Reflection: Reading Will Never Be the Same

I used to go to the library every week as a child. Specifically, my parents and I would frequent the Northeast Regional branch of the Free Library. As suggested in its name it was free, accessible, and inclusive. And the purpose of my regular visits to the library was to of course acquire books, novels, to read. Reading has always meant losing oneself into a story and getting to know the characters. It was an intimate act. Even as I’ve stepped further and further away from reading for fun and closer to reading for schoolwork, my understanding of the process has changed little up until recently. That is, this summer I’ve become more acquainted with a different kind of library and a different type of reading.

For instance, the Kislak Rare Book Room is secluded, exclusive, and not even known to most of the students who pay thousands of dollars to have easy access to such resources; it is quite the opposite of the Northeast Regional Library. There it is, on the sixth floor, where a select few have the privilege of engaging with rare books, many in which probably have price evaluations that may be equal to someone’s tuition payment. The receptionist at the desk must press a button to unlock the door the leads you into the locker area and another button that opens the door to the actual rare book room.

Not only is the atmosphere drastically different from that of the public library, so is the type of reading I’m doing. For instance, although distant to many, the Rare Book Room has become intimate to me. I spend a significant amount of time in that room working individually, one volume at a time, one book at a time. Although, I am working very closely with these books, I am still way more distant than I’m used to. That is, I hardly know any of the characters, I’m not reading most of the text, and my main focus is the para-text. Para-text- a word I never used before END. The preface, running titles, footnotes, advertisements take priority in my cataloging. I’m gathering information about aspects of the book that would normally only receive a few seconds of my attention and these notes have to be condensed into concise and often controlled terms. As someone who has always studied English in its literary sense, END has really forced me to start thinking about the book itself and move away from viewing the it as an insignificant portal to a narrative. The para-text all serves a purpose and I realize that I’ve been doing myself a disservice as a reader by ignoring it for so many years. The preface, the dedication, the inscriptions, all inform the experience of digesting the main content.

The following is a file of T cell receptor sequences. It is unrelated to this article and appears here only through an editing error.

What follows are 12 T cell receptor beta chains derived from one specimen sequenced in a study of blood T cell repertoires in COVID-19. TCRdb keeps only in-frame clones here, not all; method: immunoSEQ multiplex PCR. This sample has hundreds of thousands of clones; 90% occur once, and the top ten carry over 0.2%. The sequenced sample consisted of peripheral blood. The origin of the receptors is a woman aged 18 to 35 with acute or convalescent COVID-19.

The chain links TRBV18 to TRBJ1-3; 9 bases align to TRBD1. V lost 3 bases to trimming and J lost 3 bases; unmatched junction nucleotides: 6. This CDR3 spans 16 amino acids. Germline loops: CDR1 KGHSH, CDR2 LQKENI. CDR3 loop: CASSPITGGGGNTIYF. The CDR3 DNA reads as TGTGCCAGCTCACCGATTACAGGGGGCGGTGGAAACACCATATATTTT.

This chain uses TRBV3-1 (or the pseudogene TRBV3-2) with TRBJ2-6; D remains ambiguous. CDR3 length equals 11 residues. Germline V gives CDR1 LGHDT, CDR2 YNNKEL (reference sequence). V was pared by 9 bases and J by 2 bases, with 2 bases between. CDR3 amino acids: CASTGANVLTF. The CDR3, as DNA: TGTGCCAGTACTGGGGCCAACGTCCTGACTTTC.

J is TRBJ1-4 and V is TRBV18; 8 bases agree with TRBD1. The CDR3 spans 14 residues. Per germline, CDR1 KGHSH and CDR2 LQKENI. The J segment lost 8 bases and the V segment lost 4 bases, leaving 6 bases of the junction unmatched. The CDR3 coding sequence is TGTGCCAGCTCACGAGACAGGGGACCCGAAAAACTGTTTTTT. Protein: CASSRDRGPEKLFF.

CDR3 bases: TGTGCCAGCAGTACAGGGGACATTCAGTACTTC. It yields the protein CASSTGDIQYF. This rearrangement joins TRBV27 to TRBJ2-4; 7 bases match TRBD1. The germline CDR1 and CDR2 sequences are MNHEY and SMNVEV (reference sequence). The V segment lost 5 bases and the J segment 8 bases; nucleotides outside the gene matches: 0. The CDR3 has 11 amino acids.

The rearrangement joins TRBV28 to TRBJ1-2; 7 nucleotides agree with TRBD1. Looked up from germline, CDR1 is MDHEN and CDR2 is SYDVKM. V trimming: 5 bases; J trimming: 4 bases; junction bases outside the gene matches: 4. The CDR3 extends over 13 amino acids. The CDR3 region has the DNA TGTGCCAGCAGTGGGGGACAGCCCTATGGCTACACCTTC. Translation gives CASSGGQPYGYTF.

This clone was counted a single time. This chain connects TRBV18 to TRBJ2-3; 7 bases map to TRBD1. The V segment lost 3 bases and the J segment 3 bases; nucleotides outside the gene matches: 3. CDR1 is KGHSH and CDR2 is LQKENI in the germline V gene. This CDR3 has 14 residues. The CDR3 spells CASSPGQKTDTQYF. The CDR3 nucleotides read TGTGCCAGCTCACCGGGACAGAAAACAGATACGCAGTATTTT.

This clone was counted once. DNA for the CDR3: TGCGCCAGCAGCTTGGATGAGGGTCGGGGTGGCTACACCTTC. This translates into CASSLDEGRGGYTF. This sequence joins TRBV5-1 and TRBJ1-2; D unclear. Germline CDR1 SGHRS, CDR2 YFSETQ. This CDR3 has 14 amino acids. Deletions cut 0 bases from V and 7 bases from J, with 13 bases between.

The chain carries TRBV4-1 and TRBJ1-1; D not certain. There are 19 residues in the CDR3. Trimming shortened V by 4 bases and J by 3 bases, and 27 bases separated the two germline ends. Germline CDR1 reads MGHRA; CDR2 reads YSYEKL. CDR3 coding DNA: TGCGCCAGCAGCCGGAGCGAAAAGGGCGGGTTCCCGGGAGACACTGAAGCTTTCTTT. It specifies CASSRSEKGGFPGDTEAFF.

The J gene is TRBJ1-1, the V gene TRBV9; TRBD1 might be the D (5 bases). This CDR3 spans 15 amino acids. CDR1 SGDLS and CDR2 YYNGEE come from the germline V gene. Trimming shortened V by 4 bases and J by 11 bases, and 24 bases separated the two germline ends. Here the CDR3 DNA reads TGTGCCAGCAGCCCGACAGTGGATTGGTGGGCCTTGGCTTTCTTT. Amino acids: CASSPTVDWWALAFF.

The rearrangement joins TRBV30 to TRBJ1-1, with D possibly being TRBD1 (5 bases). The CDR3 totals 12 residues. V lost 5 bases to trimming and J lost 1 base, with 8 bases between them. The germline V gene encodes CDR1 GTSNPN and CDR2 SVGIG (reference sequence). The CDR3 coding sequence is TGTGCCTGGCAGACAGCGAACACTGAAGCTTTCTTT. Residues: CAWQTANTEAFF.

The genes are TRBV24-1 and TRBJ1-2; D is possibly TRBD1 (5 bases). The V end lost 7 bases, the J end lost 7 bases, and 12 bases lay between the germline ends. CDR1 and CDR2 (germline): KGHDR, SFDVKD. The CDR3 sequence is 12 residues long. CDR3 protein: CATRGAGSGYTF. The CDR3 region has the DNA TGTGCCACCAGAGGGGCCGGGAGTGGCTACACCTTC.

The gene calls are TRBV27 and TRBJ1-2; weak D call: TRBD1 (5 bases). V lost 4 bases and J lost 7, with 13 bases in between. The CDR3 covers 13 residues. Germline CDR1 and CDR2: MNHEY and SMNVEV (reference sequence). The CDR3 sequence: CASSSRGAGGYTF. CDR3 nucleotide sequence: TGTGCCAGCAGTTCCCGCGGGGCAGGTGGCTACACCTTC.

I now starting to think about the book as an interface for the narrative. Conceptualizing the analog book in this way has been strange and insightful. For instance, early in the internship I and my fellow catalogers visited Penn’s conservation lab. In the lab, they prep books and sometimes modify them in an effort to optimize the experience of using them. I will never forget when Sarah Reidell, Head of conversation, explained the process of “washing” pages. Washing pages! As in actually and intentionally placing liquids onto paper. I was completely surprised that a process like this existed. Apparently, there are chemical solutions that can be used to remove marks on pages, making the documents more useful and legible once dry. There’s is no denying that the book itself from the pages, to the cover, to the housings, affect one’s reading experience. Reading will never be the same.

About the Author

Kelsey Desir

Student Researcher

Kelsey Desir
Kelsey Desir is a rising senior English major and Africana Studies minor at the University of Pennsylvania. As an END student researcher, she examines the presence and depiction of characters of color in 18th century literature. She also spends an exceptional amount of time watching reality television—for social research purposes of course.